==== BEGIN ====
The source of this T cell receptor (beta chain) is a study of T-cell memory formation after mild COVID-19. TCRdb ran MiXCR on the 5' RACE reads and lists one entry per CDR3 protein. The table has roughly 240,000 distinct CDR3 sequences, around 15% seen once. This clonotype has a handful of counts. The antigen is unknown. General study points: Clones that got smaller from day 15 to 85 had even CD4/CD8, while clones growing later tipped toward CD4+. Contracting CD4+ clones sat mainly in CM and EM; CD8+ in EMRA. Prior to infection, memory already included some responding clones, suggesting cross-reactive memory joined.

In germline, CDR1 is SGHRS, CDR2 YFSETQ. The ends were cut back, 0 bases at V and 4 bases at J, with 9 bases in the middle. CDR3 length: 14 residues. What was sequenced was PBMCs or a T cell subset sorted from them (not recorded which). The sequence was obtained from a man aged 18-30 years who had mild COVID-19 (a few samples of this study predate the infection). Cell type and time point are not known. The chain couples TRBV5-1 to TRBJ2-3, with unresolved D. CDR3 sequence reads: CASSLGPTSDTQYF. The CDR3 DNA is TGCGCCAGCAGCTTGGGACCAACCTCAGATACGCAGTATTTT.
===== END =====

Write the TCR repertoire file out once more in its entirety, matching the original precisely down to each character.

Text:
The source of this T cell receptor (beta chain) is a study of T-cell memory formation after mild COVID-19. TCRdb ran MiXCR on the 5' RACE reads and lists one entry per CDR3 protein. The table has roughly 240,000 distinct CDR3 sequences, around 15% seen once. This clonotype has a handful of counts. The antigen is unknown. General study points: Clones that got smaller from day 15 to 85 had even CD4/CD8, while clones growing later tipped toward CD4+. Contracting CD4+ clones sat mainly in CM and EM; CD8+ in EMRA. Prior to infection, memory already included some responding clones, suggesting cross-reactive memory joined.

In germline, CDR1 is SGHRS, CDR2 YFSETQ. The ends were cut back, 0 bases at V and 4 bases at J, with 9 bases in the middle. CDR3 length: 14 residues. What was sequenced was PBMCs or a T cell subset sorted from them (not recorded which). The sequence was obtained from a man aged 18-30 years who had mild COVID-19 (a few samples of this study predate the infection). Cell type and time point are not known. The chain couples TRBV5-1 to TRBJ2-3, with unresolved D. CDR3 sequence reads: CASSLGPTSDTQYF. The CDR3 DNA is TGCGCCAGCAGCTTGGGACCAACCTCAGATACGCAGTATTTT.